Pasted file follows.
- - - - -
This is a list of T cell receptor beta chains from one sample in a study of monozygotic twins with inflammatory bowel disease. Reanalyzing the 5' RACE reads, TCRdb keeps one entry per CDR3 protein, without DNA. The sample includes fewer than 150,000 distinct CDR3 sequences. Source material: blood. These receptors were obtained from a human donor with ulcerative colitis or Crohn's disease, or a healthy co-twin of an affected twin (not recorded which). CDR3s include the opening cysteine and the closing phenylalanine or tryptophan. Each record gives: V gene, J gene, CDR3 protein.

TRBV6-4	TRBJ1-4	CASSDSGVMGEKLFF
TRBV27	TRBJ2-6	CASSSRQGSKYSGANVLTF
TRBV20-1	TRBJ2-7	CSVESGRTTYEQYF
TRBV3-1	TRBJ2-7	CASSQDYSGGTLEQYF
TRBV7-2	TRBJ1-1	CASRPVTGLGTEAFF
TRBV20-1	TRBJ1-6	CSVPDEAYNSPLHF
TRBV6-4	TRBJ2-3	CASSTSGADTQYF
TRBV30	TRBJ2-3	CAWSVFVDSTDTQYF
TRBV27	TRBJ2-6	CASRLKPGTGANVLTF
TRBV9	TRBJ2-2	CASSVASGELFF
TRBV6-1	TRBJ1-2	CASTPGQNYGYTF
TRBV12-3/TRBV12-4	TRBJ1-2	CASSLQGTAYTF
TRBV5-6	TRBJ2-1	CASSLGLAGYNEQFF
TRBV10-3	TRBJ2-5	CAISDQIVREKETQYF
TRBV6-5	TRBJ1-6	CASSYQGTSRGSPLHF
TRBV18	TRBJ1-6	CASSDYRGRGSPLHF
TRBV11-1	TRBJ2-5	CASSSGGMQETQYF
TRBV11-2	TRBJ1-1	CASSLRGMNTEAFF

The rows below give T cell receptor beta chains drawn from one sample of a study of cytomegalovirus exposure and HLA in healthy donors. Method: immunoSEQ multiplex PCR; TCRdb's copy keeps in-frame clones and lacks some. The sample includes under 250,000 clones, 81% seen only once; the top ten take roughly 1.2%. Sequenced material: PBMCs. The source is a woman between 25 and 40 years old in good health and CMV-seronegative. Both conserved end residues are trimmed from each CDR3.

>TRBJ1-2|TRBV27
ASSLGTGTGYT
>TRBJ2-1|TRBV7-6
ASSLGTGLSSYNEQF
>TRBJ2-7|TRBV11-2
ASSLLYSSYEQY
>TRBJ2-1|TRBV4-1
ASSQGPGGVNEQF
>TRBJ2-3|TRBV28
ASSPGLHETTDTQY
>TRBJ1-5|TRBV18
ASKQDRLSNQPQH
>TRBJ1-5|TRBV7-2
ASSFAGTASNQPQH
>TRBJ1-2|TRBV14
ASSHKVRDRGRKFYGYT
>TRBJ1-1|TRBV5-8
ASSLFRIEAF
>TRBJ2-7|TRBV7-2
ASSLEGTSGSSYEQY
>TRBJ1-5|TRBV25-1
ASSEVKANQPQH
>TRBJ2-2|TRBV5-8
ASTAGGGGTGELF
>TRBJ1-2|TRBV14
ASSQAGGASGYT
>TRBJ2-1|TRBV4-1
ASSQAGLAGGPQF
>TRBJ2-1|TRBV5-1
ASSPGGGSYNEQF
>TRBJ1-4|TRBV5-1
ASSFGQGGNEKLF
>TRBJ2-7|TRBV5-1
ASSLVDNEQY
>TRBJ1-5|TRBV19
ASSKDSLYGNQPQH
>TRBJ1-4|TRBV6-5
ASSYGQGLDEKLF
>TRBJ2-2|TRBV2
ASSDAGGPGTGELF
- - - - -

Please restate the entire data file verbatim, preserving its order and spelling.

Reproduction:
This is a list of T cell receptor beta chains from one sample in a study of monozygotic twins with inflammatory bowel disease. Reanalyzing the 5' RACE reads, TCRdb keeps one entry per CDR3 protein, without DNA. The sample includes fewer than 150,000 distinct CDR3 sequences. Source material: blood. These receptors were obtained from a human donor with ulcerative colitis or Crohn's disease, or a healthy co-twin of an affected twin (not recorded which). CDR3s include the opening cysteine and the closing phenylalanine or tryptophan. Each record gives: V gene, J gene, CDR3 protein.

TRBV6-4	TRBJ1-4	CASSDSGVMGEKLFF
TRBV27	TRBJ2-6	CASSSRQGSKYSGANVLTF
TRBV20-1	TRBJ2-7	CSVESGRTTYEQYF
TRBV3-1	TRBJ2-7	CASSQDYSGGTLEQYF
TRBV7-2	TRBJ1-1	CASRPVTGLGTEAFF
TRBV20-1	TRBJ1-6	CSVPDEAYNSPLHF
TRBV6-4	TRBJ2-3	CASSTSGADTQYF
TRBV30	TRBJ2-3	CAWSVFVDSTDTQYF
TRBV27	TRBJ2-6	CASRLKPGTGANVLTF
TRBV9	TRBJ2-2	CASSVASGELFF
TRBV6-1	TRBJ1-2	CASTPGQNYGYTF
TRBV12-3/TRBV12-4	TRBJ1-2	CASSLQGTAYTF
TRBV5-6	TRBJ2-1	CASSLGLAGYNEQFF
TRBV10-3	TRBJ2-5	CAISDQIVREKETQYF
TRBV6-5	TRBJ1-6	CASSYQGTSRGSPLHF
TRBV18	TRBJ1-6	CASSDYRGRGSPLHF
TRBV11-1	TRBJ2-5	CASSSGGMQETQYF
TRBV11-2	TRBJ1-1	CASSLRGMNTEAFF

The rows below give T cell receptor beta chains drawn from one sample of a study of cytomegalovirus exposure and HLA in healthy donors. Method: immunoSEQ multiplex PCR; TCRdb's copy keeps in-frame clones and lacks some. The sample includes under 250,000 clones, 81% seen only once; the top ten take roughly 1.2%. Sequenced material: PBMCs. The source is a woman between 25 and 40 years old in good health and CMV-seronegative. Both conserved end residues are trimmed from each CDR3.

>TRBJ1-2|TRBV27
ASSLGTGTGYT
>TRBJ2-1|TRBV7-6
ASSLGTGLSSYNEQF
>TRBJ2-7|TRBV11-2
ASSLLYSSYEQY
>TRBJ2-1|TRBV4-1
ASSQGPGGVNEQF
>TRBJ2-3|TRBV28
ASSPGLHETTDTQY
>TRBJ1-5|TRBV18
ASKQDRLSNQPQH
>TRBJ1-5|TRBV7-2
ASSFAGTASNQPQH
>TRBJ1-2|TRBV14
ASSHKVRDRGRKFYGYT
>TRBJ1-1|TRBV5-8
ASSLFRIEAF
>TRBJ2-7|TRBV7-2
ASSLEGTSGSSYEQY
>TRBJ1-5|TRBV25-1
ASSEVKANQPQH
>TRBJ2-2|TRBV5-8
ASTAGGGGTGELF
>TRBJ1-2|TRBV14
ASSQAGGASGYT
>TRBJ2-1|TRBV4-1
ASSQAGLAGGPQF
>TRBJ2-1|TRBV5-1
ASSPGGGSYNEQF
>TRBJ1-4|TRBV5-1
ASSFGQGGNEKLF
>TRBJ2-7|TRBV5-1
ASSLVDNEQY
>TRBJ1-5|TRBV19
ASSKDSLYGNQPQH
>TRBJ1-4|TRBV6-5
ASSYGQGLDEKLF
>TRBJ2-2|TRBV2
ASSDAGGPGTGELF